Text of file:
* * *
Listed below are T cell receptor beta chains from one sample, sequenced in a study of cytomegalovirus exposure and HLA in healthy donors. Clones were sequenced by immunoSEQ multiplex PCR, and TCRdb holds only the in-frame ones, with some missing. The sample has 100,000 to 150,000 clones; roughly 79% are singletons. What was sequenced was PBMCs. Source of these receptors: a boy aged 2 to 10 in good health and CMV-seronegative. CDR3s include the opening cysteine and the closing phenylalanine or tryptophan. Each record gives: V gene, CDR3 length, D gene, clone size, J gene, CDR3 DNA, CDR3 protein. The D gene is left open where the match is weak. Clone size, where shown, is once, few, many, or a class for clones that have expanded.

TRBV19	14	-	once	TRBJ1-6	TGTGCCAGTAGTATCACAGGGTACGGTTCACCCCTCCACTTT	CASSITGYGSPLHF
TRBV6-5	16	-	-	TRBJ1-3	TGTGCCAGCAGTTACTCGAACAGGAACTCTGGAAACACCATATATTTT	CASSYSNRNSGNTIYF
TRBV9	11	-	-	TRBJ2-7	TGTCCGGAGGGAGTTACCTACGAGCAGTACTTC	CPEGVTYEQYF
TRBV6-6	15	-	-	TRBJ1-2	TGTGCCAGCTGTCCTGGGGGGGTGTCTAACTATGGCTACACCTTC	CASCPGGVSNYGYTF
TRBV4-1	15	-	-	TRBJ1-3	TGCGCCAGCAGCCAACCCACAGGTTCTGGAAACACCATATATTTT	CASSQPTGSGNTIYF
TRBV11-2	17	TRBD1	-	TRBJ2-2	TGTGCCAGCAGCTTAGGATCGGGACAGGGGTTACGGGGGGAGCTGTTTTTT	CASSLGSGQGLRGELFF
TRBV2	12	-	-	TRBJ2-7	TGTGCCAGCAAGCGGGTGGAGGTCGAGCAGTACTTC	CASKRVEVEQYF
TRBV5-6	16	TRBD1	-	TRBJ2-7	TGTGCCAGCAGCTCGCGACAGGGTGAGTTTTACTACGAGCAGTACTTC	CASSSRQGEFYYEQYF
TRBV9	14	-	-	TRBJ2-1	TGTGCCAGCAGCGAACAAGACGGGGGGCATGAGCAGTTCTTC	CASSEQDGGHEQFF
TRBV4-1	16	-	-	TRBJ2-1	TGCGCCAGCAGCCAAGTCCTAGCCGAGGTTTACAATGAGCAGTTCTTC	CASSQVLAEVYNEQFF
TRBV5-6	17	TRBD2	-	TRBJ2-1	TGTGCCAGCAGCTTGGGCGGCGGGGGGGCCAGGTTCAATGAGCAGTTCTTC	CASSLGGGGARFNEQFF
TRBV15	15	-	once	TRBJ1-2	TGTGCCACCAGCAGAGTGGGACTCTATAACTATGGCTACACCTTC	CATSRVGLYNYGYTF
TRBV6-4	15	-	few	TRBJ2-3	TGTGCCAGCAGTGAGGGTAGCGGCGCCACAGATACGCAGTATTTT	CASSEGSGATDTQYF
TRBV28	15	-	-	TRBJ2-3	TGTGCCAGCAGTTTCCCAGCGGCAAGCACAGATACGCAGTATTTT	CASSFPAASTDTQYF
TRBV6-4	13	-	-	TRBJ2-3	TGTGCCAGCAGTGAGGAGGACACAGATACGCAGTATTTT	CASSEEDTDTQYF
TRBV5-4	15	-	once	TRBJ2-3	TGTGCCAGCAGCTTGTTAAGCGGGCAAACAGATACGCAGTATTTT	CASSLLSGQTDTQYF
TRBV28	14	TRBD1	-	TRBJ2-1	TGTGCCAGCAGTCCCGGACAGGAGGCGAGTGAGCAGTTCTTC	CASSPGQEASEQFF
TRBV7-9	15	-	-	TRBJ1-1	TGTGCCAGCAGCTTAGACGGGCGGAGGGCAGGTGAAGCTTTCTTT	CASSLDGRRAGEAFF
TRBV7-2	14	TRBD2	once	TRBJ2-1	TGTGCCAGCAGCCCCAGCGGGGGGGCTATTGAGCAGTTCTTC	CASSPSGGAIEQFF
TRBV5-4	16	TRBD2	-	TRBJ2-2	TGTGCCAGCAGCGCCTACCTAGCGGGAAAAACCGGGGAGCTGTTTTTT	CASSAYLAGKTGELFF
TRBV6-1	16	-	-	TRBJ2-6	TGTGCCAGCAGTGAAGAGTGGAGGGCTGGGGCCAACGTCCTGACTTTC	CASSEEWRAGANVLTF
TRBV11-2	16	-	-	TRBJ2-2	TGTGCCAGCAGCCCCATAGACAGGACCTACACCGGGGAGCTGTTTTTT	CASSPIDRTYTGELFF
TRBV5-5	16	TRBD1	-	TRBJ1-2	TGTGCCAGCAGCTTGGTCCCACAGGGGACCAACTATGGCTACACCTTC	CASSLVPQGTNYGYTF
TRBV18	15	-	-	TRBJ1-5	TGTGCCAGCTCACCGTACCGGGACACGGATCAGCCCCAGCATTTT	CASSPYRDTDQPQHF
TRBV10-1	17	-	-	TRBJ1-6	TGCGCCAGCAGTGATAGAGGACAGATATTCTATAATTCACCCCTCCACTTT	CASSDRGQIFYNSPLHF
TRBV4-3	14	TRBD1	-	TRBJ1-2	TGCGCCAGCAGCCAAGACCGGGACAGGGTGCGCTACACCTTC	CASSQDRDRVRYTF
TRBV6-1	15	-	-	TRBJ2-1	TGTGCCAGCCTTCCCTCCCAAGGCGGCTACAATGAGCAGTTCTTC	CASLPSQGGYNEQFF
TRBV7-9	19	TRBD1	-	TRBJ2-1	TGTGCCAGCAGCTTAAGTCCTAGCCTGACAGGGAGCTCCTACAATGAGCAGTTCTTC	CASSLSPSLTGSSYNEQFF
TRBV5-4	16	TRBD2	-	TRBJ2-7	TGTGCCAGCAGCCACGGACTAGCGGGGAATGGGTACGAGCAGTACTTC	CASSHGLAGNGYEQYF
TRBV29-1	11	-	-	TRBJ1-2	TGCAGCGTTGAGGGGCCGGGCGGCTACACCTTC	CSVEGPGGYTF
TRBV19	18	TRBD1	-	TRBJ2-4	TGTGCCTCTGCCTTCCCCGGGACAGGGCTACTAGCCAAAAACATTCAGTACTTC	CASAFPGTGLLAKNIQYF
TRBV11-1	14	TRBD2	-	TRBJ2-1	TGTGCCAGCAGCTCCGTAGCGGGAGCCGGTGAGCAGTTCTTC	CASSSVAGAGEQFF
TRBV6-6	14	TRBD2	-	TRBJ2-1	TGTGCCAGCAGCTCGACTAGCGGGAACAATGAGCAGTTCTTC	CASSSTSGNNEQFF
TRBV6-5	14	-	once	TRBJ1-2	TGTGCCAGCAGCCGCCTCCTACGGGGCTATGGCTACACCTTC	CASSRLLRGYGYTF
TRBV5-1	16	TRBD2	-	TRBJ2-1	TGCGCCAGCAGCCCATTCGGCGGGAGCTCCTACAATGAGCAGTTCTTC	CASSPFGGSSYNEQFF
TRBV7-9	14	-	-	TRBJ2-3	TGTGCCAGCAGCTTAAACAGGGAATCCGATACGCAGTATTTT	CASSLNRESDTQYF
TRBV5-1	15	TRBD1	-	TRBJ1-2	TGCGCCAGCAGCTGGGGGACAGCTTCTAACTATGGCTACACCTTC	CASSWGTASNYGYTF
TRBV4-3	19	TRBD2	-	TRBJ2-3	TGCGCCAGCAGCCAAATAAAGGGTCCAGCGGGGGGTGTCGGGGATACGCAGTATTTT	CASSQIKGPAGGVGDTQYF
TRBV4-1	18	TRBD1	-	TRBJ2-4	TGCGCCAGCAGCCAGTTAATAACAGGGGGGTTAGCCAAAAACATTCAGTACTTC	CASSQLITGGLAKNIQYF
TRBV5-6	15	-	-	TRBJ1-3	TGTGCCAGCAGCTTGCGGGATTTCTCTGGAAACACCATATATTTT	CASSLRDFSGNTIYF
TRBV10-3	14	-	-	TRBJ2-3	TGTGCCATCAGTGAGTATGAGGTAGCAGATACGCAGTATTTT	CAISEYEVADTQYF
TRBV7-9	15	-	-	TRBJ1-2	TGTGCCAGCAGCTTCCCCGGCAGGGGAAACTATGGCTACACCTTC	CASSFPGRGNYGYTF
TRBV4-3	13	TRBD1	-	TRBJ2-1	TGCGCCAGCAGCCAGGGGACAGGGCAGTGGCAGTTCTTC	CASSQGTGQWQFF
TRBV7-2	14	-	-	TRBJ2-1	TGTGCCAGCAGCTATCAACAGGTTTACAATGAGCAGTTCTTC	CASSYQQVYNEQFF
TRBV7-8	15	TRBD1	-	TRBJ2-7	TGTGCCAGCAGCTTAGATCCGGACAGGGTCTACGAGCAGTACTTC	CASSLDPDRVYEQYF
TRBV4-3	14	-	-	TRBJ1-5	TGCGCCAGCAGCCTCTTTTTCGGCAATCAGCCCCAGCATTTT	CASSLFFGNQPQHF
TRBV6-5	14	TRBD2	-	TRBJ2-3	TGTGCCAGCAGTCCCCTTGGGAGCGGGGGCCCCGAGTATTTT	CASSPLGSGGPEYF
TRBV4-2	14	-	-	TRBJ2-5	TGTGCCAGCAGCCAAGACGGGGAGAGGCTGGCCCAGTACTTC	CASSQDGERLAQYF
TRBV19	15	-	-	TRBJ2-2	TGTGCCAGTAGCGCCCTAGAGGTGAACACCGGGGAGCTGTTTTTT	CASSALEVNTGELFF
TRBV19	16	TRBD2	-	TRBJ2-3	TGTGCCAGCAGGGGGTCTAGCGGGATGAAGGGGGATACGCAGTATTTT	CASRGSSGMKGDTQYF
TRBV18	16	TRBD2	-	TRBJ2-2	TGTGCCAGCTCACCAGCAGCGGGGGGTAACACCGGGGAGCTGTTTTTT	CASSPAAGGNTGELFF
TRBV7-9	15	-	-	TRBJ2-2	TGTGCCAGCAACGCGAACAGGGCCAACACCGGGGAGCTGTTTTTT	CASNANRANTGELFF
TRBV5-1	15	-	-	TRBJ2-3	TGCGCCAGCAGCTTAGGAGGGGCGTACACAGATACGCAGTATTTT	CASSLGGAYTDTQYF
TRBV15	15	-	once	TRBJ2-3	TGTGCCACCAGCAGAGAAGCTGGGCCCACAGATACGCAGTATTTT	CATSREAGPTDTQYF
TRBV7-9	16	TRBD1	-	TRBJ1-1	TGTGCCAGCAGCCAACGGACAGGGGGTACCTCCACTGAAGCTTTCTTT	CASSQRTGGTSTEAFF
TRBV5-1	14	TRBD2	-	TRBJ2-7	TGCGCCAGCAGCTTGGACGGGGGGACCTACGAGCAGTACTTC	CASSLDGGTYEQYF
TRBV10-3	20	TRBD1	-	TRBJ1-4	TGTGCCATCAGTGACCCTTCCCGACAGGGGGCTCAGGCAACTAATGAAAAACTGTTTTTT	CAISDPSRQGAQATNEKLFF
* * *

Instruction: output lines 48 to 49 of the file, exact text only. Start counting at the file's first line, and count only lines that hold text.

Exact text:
TRBV6-5	14	TRBD2	-	TRBJ2-3	TGTGCCAGCAGTCCCCTTGGGAGCGGGGGCCCCGAGTATTTT	CASSPLGSGGPEYF
TRBV4-2	14	-	-	TRBJ2-5	TGTGCCAGCAGCCAAGACGGGGAGAGGCTGGCCCAGTACTTC	CASSQDGERLAQYF